Ensure Good Nutrition
for Your Pet - II
Nutrition for Pets in Reproductive
Nutritional needs of cats and dogs during
reproduction are different for gestation
(pregnancy) and lactation. The gestation period in
both cats and dogs is about nine weeks - 63 days.
The important point to remember is that dogs and
cats in any life stage or with any lifestyle
should be fed to condition. Keep them looking
healthy and avoid laying down excess fat.
Gestation: During the first six weeks of gestation,
the fetuses do not grow significantly and the mother's
nutritional needs can be met with her maintenance food,
providing it is suitable for all life stages or specifically
identified as a gestation diet.
Beginning with the seventh week of gestation, food intake
should be increased gradually by up to 50% over her
maintenance intake at the time of breeding. The mild increase
is continued until delivery (called "whelping" in dogs and "queening"
in cats). This will support the rapid growth of the fetuses
during the last three weeks of gestation.
A bitch or queen with a large litter may need to be fed
more frequently, especially in the final stages of pregnancy
since her stomach may not be able to expand sufficiently for
normal-sized meals. It is not unusual for a drop in appetite
near whelping or queening. At whelping or queening and the day
immediately after, bitches and queens frequently lose their
appetite. Keeping nutrient dense, highly palatable foods
available at this time is beneficial so that when they do eat,
they get as much nutrition in each mouthful as possible.
feeding tips: Gestation
Feed a diet that is highly
digestible and energy and nutrient dense
Do not increase feed intake
until the seventh week of gestation
Provide several small meals
per day during gestation
Increase food intake to
approximately 1.5 times maintenance by the end of gestation (a
Bitches and queens should gain
about 15% to 25% of their body weight by the end of gestation
Bitches and queens should
weigh 5% to 10% above their normal body weight after whelping/queening
Large amounts of nutrients are required for a lactating
animal. During the first week of lactation, food intake will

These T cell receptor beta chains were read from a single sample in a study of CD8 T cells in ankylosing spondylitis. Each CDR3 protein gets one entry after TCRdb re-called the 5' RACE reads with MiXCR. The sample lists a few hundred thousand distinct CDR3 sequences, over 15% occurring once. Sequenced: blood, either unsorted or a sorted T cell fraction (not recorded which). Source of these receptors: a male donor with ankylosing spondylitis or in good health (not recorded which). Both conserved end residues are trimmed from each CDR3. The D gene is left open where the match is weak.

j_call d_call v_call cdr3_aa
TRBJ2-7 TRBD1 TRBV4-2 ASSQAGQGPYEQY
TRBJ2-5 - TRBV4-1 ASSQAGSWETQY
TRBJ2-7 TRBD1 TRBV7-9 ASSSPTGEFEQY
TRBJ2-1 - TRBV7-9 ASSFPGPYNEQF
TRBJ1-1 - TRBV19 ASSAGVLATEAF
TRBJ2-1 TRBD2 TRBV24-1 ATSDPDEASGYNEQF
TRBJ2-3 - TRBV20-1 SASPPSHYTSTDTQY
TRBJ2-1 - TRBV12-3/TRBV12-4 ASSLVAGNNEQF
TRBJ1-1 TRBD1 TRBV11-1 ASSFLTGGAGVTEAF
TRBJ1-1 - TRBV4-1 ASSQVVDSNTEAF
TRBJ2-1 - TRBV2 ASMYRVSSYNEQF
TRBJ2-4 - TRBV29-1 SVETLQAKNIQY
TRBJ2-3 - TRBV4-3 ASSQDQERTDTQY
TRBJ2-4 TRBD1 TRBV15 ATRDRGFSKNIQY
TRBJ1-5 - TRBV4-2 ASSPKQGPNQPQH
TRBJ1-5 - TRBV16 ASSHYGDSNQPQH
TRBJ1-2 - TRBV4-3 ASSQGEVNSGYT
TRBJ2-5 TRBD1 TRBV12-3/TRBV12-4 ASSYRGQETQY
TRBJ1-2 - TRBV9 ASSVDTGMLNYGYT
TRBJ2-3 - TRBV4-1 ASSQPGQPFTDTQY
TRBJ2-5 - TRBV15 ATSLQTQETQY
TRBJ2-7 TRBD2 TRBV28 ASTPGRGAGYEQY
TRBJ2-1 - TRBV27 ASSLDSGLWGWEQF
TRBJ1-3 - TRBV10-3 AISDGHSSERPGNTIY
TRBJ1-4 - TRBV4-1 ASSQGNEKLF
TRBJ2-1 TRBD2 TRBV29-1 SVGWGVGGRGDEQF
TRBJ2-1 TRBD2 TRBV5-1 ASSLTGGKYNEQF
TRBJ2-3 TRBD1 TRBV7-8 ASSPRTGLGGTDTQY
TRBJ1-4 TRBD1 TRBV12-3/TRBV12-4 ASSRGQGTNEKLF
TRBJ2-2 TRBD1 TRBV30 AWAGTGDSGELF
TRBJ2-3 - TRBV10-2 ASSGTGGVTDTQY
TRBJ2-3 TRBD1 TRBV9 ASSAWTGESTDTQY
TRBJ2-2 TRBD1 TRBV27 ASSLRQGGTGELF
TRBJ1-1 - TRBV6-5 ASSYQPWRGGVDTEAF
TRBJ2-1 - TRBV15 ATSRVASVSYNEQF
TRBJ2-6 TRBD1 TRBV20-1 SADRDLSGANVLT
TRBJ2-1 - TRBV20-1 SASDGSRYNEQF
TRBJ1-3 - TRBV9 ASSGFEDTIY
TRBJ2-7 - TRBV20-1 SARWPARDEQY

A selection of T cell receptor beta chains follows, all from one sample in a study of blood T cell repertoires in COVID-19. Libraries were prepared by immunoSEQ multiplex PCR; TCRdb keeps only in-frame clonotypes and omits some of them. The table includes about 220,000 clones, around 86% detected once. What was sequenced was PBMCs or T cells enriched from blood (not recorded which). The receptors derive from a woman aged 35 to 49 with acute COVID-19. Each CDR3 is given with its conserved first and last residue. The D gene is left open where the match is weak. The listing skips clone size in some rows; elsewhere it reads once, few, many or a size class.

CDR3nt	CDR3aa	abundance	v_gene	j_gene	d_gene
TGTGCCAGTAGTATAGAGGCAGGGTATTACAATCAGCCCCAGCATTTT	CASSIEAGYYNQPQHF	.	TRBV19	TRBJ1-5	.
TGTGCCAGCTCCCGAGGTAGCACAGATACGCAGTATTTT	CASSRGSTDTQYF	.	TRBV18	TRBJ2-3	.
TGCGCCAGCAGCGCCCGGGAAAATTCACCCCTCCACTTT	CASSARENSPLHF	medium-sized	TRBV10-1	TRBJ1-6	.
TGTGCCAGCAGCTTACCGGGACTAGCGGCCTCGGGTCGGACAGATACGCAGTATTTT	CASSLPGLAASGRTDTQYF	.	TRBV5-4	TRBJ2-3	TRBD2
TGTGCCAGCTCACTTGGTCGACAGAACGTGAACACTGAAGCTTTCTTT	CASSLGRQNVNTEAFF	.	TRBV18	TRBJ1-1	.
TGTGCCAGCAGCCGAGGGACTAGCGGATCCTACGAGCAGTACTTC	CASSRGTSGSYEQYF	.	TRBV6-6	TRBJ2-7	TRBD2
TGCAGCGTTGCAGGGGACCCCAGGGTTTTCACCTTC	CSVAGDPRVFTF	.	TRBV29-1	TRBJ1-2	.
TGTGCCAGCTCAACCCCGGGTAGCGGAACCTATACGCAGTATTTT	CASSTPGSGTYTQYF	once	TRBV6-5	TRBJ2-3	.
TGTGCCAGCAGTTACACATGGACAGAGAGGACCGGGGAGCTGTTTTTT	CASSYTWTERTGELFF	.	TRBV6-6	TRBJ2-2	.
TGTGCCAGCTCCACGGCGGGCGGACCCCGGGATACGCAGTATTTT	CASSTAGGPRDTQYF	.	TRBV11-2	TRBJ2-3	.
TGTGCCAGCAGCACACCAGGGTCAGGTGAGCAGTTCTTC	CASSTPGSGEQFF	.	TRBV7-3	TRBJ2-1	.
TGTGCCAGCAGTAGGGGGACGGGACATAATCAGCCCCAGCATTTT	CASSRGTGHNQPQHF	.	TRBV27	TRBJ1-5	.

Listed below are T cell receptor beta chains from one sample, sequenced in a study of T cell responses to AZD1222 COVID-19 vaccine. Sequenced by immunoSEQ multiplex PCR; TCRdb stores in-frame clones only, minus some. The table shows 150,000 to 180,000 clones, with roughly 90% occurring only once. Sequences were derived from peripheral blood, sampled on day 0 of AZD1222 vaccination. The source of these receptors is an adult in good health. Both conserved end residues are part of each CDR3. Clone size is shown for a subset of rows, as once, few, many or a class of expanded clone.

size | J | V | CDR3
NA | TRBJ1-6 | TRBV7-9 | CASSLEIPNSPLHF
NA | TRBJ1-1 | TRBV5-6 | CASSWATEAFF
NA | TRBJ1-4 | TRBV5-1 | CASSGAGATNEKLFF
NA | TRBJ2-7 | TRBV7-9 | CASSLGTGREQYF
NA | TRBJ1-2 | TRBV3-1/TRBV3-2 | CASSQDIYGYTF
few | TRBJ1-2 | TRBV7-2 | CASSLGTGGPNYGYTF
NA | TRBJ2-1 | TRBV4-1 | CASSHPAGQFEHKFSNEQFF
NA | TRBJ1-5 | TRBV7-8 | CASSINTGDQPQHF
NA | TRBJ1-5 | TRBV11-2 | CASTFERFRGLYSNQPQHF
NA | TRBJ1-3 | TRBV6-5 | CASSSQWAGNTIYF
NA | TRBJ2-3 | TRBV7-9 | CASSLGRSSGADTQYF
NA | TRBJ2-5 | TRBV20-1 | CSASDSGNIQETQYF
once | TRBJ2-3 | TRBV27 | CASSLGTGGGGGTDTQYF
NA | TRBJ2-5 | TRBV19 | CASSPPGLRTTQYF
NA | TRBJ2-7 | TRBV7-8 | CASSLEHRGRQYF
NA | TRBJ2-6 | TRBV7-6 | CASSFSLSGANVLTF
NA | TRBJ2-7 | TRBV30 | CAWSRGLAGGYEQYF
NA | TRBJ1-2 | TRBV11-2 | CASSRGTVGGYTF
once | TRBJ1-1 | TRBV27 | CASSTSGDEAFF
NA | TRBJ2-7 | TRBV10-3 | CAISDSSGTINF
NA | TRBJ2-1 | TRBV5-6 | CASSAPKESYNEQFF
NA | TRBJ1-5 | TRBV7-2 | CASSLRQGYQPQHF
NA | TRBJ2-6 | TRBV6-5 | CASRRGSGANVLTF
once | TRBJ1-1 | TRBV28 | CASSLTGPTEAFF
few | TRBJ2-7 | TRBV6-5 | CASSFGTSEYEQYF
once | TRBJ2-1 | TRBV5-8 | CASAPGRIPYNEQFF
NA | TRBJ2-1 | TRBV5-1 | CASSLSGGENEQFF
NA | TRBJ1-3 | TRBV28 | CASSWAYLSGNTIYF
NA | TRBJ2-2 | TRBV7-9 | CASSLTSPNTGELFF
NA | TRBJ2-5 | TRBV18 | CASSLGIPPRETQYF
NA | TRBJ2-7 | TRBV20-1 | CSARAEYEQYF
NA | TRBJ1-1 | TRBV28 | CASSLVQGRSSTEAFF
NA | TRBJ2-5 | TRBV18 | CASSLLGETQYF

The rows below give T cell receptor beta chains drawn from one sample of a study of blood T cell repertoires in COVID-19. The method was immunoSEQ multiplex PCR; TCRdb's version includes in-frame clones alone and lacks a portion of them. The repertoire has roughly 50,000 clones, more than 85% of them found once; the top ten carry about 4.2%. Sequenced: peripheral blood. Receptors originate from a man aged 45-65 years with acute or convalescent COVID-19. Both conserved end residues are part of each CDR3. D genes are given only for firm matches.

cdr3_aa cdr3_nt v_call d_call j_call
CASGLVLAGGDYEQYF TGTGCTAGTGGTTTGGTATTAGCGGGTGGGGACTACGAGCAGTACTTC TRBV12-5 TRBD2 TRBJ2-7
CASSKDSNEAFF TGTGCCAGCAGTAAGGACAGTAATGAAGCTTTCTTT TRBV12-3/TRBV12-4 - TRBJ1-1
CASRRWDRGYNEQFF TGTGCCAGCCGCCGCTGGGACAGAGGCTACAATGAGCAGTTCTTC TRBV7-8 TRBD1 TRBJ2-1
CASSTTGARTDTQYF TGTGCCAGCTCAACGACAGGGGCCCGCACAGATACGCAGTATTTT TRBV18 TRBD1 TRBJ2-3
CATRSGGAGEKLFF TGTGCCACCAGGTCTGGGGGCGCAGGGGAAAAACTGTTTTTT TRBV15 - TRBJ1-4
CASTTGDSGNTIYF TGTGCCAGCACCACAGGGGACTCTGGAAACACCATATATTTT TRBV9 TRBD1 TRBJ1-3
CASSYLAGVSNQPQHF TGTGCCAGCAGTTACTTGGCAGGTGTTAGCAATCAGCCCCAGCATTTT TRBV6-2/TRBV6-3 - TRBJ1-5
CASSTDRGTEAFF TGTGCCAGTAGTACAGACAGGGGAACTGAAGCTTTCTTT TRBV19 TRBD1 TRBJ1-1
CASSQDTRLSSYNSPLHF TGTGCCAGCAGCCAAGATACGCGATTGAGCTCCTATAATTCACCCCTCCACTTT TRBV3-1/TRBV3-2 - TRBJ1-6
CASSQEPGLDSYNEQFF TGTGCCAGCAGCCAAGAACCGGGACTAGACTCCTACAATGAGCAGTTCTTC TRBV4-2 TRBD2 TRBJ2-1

typically be about 50 to 75% greater than the maintenance
level. During the second week, food intake may be increased to
twice the maintenance level and to three times maintenance
during the third week. Queens often increase their intake
more, on a percentage basis, than bitches.
The third and fourth weeks of lactation are the most
nutritionally demanding for the new moms. Their offspring are
still consuming almost all of their nutrients from milk and
have not begun substantial intake of either dry or canned
food. Once the kittens or puppies start eating some of mom's
food or food placed out specifically for them, their
consumption of milk will begin to level off and may even
decrease until weaning. Because the large volumes of food the
bitch or queen needs to support this large milk production may
be difficult to consume, it is important to feed a nutrient
dense diet to prevent the break down of body proteins and
fats. Both lactating queens and bitches can usually be fed
free?choice during lactation.
At weaning time, the food amount for either the queen or
the bitch should be tapered back to the amount she was
receiving when she was bred. Continued feeding of the
lactation amount will only put extra weight on her.
Milk production is influenced by the quantity and quality
of dietary protein. If a queen or bitch is being fed a high
quality, nutritionally balanced pet food, she will not require
additional vitamin or mineral supplementation during her
breeding cycle. The use of such supplements is unlikely to be
beneficial and, in some cases, may actually do harm.
Practical feeding tips: Lactation
Feed a diet that is highly
digestible and energy and nutrient dense.
Provide adequate calories to
prevent excess weight loss.
Feed two to three times
maintenance during peak lactation.
Provide free-choice feeding or
several small meals per day during peak lactation.
Slowly reduce the mother's
intake for the week before weaning.
Always provide clean, fresh
Article courtesy: The
American Society for the Prevention of Cruelty to
Printed with permission.
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